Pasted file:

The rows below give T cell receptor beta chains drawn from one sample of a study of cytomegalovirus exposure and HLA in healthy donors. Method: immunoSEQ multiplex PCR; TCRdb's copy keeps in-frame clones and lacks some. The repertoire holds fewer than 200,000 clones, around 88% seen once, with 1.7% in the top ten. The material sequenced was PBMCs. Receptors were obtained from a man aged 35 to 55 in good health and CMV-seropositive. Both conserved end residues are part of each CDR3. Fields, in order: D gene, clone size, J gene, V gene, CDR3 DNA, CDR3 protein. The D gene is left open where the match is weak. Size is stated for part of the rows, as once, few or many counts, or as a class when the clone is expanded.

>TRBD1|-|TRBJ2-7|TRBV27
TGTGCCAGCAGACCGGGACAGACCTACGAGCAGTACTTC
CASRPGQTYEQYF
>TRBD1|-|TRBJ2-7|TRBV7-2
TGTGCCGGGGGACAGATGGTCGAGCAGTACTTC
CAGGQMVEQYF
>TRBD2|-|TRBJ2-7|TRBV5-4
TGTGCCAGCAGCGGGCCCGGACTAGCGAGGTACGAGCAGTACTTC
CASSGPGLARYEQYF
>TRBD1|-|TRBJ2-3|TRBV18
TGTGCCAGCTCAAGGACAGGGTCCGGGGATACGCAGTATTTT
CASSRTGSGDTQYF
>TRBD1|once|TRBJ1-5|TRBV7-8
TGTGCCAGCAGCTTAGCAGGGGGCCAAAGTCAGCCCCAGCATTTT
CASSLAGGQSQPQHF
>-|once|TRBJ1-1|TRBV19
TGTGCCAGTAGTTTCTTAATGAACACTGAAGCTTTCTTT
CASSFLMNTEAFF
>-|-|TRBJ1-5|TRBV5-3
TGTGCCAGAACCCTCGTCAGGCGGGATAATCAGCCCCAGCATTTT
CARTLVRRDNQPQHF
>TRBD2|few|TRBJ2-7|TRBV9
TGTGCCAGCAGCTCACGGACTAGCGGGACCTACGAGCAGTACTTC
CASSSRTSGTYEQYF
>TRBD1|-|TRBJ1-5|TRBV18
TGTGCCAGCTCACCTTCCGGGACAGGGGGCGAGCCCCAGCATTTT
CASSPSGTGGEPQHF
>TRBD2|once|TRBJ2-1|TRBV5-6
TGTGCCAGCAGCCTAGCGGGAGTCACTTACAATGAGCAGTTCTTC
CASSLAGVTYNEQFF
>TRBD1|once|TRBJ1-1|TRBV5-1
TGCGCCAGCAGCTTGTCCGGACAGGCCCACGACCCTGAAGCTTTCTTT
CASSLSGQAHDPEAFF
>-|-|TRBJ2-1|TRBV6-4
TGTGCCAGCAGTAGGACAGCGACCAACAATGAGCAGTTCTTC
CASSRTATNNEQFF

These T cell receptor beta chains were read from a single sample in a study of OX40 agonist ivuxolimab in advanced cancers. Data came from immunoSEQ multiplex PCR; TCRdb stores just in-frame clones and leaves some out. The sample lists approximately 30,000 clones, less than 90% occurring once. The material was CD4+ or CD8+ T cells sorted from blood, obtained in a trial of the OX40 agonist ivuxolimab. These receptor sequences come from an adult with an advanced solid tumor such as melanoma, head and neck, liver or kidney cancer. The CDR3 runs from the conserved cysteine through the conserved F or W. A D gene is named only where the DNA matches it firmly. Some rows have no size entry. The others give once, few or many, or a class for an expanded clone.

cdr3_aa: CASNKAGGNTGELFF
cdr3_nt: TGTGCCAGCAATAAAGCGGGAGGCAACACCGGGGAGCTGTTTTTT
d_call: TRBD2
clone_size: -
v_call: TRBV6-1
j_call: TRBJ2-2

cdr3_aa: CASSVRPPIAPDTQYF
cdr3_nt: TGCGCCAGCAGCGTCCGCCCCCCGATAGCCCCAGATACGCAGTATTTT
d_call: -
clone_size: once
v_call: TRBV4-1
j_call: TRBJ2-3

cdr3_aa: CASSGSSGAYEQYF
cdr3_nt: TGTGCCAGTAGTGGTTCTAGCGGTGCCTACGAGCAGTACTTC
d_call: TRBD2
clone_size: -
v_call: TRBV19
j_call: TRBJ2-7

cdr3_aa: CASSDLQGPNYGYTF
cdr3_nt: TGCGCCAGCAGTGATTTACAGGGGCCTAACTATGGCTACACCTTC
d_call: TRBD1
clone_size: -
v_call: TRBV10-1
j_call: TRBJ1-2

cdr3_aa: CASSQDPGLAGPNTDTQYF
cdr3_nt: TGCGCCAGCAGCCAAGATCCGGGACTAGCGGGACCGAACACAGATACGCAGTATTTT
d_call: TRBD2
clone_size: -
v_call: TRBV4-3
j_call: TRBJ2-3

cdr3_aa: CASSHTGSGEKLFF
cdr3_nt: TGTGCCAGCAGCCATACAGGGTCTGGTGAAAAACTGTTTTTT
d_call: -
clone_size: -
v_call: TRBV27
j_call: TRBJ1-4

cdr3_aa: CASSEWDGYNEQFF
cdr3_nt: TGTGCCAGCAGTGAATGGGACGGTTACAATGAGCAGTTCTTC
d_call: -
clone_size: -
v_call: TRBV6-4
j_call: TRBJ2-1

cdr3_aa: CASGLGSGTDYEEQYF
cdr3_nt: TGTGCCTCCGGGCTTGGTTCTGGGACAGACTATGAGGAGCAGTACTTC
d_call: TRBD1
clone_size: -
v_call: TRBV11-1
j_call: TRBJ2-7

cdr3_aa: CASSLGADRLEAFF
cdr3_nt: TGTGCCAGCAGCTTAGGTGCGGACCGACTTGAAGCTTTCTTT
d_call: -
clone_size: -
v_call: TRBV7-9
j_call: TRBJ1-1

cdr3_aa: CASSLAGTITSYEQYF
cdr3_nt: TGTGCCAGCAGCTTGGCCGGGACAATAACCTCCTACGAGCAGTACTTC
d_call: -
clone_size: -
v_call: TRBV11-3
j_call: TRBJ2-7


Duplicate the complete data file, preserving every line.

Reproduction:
The rows below give T cell receptor beta chains drawn from one sample of a study of cytomegalovirus exposure and HLA in healthy donors. Method: immunoSEQ multiplex PCR; TCRdb's copy keeps in-frame clones and lacks some. The repertoire holds fewer than 200,000 clones, around 88% seen once, with 1.7% in the top ten. The material sequenced was PBMCs. Receptors were obtained from a man aged 35 to 55 in good health and CMV-seropositive. Both conserved end residues are part of each CDR3. Fields, in order: D gene, clone size, J gene, V gene, CDR3 DNA, CDR3 protein. The D gene is left open where the match is weak. Size is stated for part of the rows, as once, few or many counts, or as a class when the clone is expanded.

>TRBD1|-|TRBJ2-7|TRBV27
TGTGCCAGCAGACCGGGACAGACCTACGAGCAGTACTTC
CASRPGQTYEQYF
>TRBD1|-|TRBJ2-7|TRBV7-2
TGTGCCGGGGGACAGATGGTCGAGCAGTACTTC
CAGGQMVEQYF
>TRBD2|-|TRBJ2-7|TRBV5-4
TGTGCCAGCAGCGGGCCCGGACTAGCGAGGTACGAGCAGTACTTC
CASSGPGLARYEQYF
>TRBD1|-|TRBJ2-3|TRBV18
TGTGCCAGCTCAAGGACAGGGTCCGGGGATACGCAGTATTTT
CASSRTGSGDTQYF
>TRBD1|once|TRBJ1-5|TRBV7-8
TGTGCCAGCAGCTTAGCAGGGGGCCAAAGTCAGCCCCAGCATTTT
CASSLAGGQSQPQHF
>-|once|TRBJ1-1|TRBV19
TGTGCCAGTAGTTTCTTAATGAACACTGAAGCTTTCTTT
CASSFLMNTEAFF
>-|-|TRBJ1-5|TRBV5-3
TGTGCCAGAACCCTCGTCAGGCGGGATAATCAGCCCCAGCATTTT
CARTLVRRDNQPQHF
>TRBD2|few|TRBJ2-7|TRBV9
TGTGCCAGCAGCTCACGGACTAGCGGGACCTACGAGCAGTACTTC
CASSSRTSGTYEQYF
>TRBD1|-|TRBJ1-5|TRBV18
TGTGCCAGCTCACCTTCCGGGACAGGGGGCGAGCCCCAGCATTTT
CASSPSGTGGEPQHF
>TRBD2|once|TRBJ2-1|TRBV5-6
TGTGCCAGCAGCCTAGCGGGAGTCACTTACAATGAGCAGTTCTTC
CASSLAGVTYNEQFF
>TRBD1|once|TRBJ1-1|TRBV5-1
TGCGCCAGCAGCTTGTCCGGACAGGCCCACGACCCTGAAGCTTTCTTT
CASSLSGQAHDPEAFF
>-|-|TRBJ2-1|TRBV6-4
TGTGCCAGCAGTAGGACAGCGACCAACAATGAGCAGTTCTTC
CASSRTATNNEQFF

These T cell receptor beta chains were read from a single sample in a study of OX40 agonist ivuxolimab in advanced cancers. Data came from immunoSEQ multiplex PCR; TCRdb stores just in-frame clones and leaves some out. The sample lists approximately 30,000 clones, less than 90% occurring once. The material was CD4+ or CD8+ T cells sorted from blood, obtained in a trial of the OX40 agonist ivuxolimab. These receptor sequences come from an adult with an advanced solid tumor such as melanoma, head and neck, liver or kidney cancer. The CDR3 runs from the conserved cysteine through the conserved F or W. A D gene is named only where the DNA matches it firmly. Some rows have no size entry. The others give once, few or many, or a class for an expanded clone.

cdr3_aa: CASNKAGGNTGELFF
cdr3_nt: TGTGCCAGCAATAAAGCGGGAGGCAACACCGGGGAGCTGTTTTTT
d_call: TRBD2
clone_size: -
v_call: TRBV6-1
j_call: TRBJ2-2

cdr3_aa: CASSVRPPIAPDTQYF
cdr3_nt: TGCGCCAGCAGCGTCCGCCCCCCGATAGCCCCAGATACGCAGTATTTT
d_call: -
clone_size: once
v_call: TRBV4-1
j_call: TRBJ2-3

cdr3_aa: CASSGSSGAYEQYF
cdr3_nt: TGTGCCAGTAGTGGTTCTAGCGGTGCCTACGAGCAGTACTTC
d_call: TRBD2
clone_size: -
v_call: TRBV19
j_call: TRBJ2-7

cdr3_aa: CASSDLQGPNYGYTF
cdr3_nt: TGCGCCAGCAGTGATTTACAGGGGCCTAACTATGGCTACACCTTC
d_call: TRBD1
clone_size: -
v_call: TRBV10-1
j_call: TRBJ1-2

cdr3_aa: CASSQDPGLAGPNTDTQYF
cdr3_nt: TGCGCCAGCAGCCAAGATCCGGGACTAGCGGGACCGAACACAGATACGCAGTATTTT
d_call: TRBD2
clone_size: -
v_call: TRBV4-3
j_call: TRBJ2-3

cdr3_aa: CASSHTGSGEKLFF
cdr3_nt: TGTGCCAGCAGCCATACAGGGTCTGGTGAAAAACTGTTTTTT
d_call: -
clone_size: -
v_call: TRBV27
j_call: TRBJ1-4

cdr3_aa: CASSEWDGYNEQFF
cdr3_nt: TGTGCCAGCAGTGAATGGGACGGTTACAATGAGCAGTTCTTC
d_call: -
clone_size: -
v_call: TRBV6-4
j_call: TRBJ2-1

cdr3_aa: CASGLGSGTDYEEQYF
cdr3_nt: TGTGCCTCCGGGCTTGGTTCTGGGACAGACTATGAGGAGCAGTACTTC
d_call: TRBD1
clone_size: -
v_call: TRBV11-1
j_call: TRBJ2-7

cdr3_aa: CASSLGADRLEAFF
cdr3_nt: TGTGCCAGCAGCTTAGGTGCGGACCGACTTGAAGCTTTCTTT
d_call: -
clone_size: -
v_call: TRBV7-9
j_call: TRBJ1-1

cdr3_aa: CASSLAGTITSYEQYF
cdr3_nt: TGTGCCAGCAGCTTGGCCGGGACAATAACCTCCTACGAGCAGTACTTC
d_call: -
clone_size: -
v_call: TRBV11-3
j_call: TRBJ2-7